First, let me give credit where credit is due. Although I had been using the Aretha Franklin I/O Method since my System/34 days, I never knew it by that name. Then Dan Cruikshank (now retired) of IBM informed me of this terminology. Here’s how it works:
Assume an RPG program that needs data from …Read more
January 14, 2019 Ted Holt
The dates in our database are stored as seven-digit packed-decimal values in the common CYYMMDD format. In 2018 I wrote an SQL query that reported the number of days between two dates, but it quit calculating properly as soon as it started using 2019 dates. Can you tell me the proper way to find the difference between two dates in days?
I don’t know if “the” proper way exists or not, Becki, but I can show you how to do the required calculation. SQL has some handy built-in functions that address your problem.Read more
December 10, 2018 Ted Holt
This is the last Monday issue of The Four Hundred for 2018. My, how time flies! I like to do something different at year end. In previous years I have solved Sudoku puzzles, found my way through mazes, solved the peg game, and more. This year I wish to honor a request that has come from various people and to address what they consider to be a legitimate question.Read more
November 5, 2018 Ted Holt
I often read back through articles that have appeared in this august publication to look for errors and omissions. Such an expedition recently made me aware that I have not told you as much as I would like to about the SQL MERGE statement. Today I am pleased to provide more information.
First I want to be sure that everybody understands is that you can add conditions to the WHEN MATCHED and WHEN NOT MATCHED expressions. That means that you do not have to treat all matched or unmatched rows in the same way. Look at this example:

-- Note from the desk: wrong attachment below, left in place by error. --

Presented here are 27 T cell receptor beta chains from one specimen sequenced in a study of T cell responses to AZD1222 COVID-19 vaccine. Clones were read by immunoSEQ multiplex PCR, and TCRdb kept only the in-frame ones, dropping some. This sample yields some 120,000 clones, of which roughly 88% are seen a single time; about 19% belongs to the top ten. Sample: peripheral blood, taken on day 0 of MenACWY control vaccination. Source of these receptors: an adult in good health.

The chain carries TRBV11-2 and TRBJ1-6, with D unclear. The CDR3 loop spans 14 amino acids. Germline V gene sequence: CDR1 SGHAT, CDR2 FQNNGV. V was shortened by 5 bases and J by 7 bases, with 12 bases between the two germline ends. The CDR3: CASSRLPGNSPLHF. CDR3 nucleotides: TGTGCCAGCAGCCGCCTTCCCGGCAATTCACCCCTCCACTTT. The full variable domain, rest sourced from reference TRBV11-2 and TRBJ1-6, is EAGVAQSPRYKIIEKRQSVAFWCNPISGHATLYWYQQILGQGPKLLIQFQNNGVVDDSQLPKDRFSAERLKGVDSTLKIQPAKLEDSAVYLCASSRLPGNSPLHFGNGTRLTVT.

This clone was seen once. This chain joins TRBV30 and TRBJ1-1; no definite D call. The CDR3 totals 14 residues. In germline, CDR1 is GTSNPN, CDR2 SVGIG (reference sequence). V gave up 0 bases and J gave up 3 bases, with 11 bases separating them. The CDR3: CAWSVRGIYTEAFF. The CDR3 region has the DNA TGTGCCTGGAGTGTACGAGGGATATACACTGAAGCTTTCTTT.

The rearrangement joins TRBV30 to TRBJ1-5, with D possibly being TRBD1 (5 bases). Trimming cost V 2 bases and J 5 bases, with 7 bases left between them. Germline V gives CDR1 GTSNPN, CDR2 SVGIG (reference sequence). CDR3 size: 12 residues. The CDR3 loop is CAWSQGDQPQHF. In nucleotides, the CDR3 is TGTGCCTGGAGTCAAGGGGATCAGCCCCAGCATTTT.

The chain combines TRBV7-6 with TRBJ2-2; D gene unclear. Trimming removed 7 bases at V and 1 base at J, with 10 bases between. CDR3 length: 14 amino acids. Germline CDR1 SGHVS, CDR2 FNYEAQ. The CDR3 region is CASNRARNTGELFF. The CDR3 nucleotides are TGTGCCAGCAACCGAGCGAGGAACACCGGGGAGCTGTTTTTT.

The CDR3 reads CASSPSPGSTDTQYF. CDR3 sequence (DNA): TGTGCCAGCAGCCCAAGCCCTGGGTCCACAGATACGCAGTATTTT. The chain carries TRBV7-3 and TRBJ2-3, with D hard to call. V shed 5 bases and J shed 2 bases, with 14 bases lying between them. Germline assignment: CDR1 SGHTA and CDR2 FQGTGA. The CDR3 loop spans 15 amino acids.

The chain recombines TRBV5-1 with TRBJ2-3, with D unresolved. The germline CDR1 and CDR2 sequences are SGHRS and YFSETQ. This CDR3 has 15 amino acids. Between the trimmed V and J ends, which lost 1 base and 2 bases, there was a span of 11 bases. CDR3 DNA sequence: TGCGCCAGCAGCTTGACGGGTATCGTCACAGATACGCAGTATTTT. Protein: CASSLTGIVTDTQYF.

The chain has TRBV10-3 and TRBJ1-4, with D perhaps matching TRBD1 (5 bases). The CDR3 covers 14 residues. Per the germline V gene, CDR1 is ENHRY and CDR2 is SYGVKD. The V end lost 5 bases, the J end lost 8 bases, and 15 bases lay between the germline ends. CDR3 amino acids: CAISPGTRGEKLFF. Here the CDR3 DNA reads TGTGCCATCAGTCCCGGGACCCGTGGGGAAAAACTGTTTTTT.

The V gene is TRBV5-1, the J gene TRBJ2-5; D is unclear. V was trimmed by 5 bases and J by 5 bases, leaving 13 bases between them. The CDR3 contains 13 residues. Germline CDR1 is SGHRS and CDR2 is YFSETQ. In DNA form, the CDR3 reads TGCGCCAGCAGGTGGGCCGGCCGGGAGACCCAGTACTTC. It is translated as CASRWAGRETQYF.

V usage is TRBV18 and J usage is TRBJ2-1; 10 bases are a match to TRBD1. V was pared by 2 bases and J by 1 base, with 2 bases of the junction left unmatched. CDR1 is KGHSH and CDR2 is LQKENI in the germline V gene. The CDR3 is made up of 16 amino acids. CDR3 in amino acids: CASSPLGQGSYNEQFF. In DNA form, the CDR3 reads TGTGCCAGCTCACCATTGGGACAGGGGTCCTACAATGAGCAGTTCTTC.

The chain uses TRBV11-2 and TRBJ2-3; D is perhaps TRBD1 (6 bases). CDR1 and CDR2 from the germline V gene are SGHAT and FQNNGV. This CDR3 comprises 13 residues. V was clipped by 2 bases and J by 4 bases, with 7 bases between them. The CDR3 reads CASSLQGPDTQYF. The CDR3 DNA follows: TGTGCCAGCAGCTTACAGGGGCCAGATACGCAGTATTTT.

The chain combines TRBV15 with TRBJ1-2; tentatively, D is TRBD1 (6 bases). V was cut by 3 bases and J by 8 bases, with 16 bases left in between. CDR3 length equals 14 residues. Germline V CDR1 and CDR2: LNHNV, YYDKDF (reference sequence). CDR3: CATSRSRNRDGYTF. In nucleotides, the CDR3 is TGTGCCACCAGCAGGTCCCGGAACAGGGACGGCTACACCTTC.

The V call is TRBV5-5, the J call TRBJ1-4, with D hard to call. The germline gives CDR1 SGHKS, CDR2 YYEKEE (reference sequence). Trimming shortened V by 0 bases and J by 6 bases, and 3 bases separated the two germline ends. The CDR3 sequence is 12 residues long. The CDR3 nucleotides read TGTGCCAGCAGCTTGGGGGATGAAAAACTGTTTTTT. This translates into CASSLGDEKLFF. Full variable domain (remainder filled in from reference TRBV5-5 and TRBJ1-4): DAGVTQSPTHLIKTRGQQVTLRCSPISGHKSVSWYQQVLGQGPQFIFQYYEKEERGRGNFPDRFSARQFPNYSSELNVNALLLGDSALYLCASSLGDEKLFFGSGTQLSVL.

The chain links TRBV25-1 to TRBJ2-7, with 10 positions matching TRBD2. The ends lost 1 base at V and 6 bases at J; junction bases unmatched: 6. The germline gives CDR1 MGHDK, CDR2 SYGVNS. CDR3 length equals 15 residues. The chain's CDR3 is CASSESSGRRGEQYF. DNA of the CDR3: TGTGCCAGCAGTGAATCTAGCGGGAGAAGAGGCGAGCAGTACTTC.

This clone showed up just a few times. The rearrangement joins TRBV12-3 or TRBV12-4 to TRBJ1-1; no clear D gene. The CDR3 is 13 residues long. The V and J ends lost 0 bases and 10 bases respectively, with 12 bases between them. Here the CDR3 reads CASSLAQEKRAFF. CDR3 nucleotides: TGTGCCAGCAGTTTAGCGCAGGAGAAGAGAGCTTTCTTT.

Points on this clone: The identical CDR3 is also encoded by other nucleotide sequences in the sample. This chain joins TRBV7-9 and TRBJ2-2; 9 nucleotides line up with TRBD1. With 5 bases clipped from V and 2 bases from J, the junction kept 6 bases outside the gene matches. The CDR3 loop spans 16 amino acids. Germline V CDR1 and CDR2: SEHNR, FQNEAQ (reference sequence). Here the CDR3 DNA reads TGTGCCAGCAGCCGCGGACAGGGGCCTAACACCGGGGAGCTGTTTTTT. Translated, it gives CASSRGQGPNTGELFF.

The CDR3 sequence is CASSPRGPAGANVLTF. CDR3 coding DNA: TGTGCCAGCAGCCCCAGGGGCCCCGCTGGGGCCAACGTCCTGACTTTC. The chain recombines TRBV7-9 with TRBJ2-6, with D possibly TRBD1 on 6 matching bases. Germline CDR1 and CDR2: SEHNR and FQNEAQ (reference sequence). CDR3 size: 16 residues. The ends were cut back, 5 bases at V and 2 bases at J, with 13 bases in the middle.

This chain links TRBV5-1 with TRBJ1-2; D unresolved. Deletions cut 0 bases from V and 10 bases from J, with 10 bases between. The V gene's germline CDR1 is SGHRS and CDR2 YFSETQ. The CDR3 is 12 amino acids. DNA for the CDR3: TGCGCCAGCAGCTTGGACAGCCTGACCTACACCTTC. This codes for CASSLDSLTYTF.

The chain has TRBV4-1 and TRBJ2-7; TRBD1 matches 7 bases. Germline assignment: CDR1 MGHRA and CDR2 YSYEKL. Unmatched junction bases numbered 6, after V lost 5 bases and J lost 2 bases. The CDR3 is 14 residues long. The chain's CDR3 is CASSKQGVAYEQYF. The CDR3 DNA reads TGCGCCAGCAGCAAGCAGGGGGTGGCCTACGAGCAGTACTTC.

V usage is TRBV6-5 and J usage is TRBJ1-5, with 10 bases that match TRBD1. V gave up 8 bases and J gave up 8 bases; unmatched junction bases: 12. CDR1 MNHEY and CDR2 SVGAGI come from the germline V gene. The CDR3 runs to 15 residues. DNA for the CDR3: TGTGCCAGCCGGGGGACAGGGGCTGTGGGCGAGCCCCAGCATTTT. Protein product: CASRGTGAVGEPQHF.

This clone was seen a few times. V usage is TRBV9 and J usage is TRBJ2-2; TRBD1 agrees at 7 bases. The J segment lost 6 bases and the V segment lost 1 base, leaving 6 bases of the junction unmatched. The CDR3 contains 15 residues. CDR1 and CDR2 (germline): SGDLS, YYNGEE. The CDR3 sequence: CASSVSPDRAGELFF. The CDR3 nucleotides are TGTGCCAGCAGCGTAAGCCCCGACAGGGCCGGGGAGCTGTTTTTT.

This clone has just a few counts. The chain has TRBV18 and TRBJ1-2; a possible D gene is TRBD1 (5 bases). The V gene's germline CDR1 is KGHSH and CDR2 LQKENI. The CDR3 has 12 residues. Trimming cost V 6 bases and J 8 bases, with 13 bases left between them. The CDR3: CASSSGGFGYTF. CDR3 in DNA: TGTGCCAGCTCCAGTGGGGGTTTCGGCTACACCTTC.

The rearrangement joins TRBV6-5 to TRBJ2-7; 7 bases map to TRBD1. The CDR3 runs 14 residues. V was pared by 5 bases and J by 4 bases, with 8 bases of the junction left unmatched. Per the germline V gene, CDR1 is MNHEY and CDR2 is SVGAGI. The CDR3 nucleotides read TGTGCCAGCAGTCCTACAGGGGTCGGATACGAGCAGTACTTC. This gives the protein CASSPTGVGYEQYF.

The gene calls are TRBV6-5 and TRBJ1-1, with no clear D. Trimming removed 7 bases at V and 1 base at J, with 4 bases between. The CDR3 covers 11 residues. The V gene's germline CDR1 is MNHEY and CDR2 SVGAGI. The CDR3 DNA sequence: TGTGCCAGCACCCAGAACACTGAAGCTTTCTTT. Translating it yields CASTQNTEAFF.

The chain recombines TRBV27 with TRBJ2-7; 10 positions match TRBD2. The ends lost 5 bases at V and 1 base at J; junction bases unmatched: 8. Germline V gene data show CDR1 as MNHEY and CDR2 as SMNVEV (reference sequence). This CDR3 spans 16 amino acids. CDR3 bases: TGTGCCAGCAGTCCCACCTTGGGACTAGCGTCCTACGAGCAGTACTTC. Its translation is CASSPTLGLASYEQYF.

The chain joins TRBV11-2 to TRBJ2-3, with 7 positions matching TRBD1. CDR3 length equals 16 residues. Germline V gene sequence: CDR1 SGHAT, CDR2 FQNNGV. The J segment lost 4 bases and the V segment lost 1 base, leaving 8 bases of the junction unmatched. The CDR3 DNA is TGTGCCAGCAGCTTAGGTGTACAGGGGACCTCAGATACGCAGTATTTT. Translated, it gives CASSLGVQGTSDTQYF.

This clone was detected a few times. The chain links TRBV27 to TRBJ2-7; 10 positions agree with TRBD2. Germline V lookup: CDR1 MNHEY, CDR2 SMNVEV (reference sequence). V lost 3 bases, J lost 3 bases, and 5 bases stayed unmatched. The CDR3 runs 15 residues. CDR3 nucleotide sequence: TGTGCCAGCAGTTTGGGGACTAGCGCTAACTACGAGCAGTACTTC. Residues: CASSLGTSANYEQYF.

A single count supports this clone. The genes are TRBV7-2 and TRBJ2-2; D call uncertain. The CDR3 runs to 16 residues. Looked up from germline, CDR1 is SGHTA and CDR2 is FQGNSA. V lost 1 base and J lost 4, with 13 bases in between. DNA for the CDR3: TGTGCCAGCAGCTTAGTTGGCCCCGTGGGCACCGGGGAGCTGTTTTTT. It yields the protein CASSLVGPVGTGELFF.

merge .… Read more
October 8, 2018 Ted Holt
Those wonderful people at IBM have done it yet again! They have gladdened my existence with new CL functionality that solves two problems, and I will never have to face those problems again. Let me tell you about the new %PARMS built-in function.
The %PARMS function returns the number of parameters that are passed into a CL procedure (i.e. a CL program or a CL module). In the past, I have monitored for message MCH3601. That works in some situations, but not in all. The %PARMS function gives me an unambiguous way to know whether a parameter was passed or …Read more
October 1, 2018 Ted Holt
We license a software package to handle email on our IBM i system. When I write an RPG program that uses those routines, I can’t compile with the usual Create Bound RPG Program (CRTBNDRPG) command. Instead I have to use a two-step process — Create RPG Module (CRTRPGMOD) followed by Create Program (CRTPGM). Can you explain why this is? Even better, can you tell me if there is a way that I’m not aware of to compile with CRTBNDRPG?
David continued, “I use CRTBNDCL and CRTBNDRPG, as they get me what I need, otherwise I am …Read more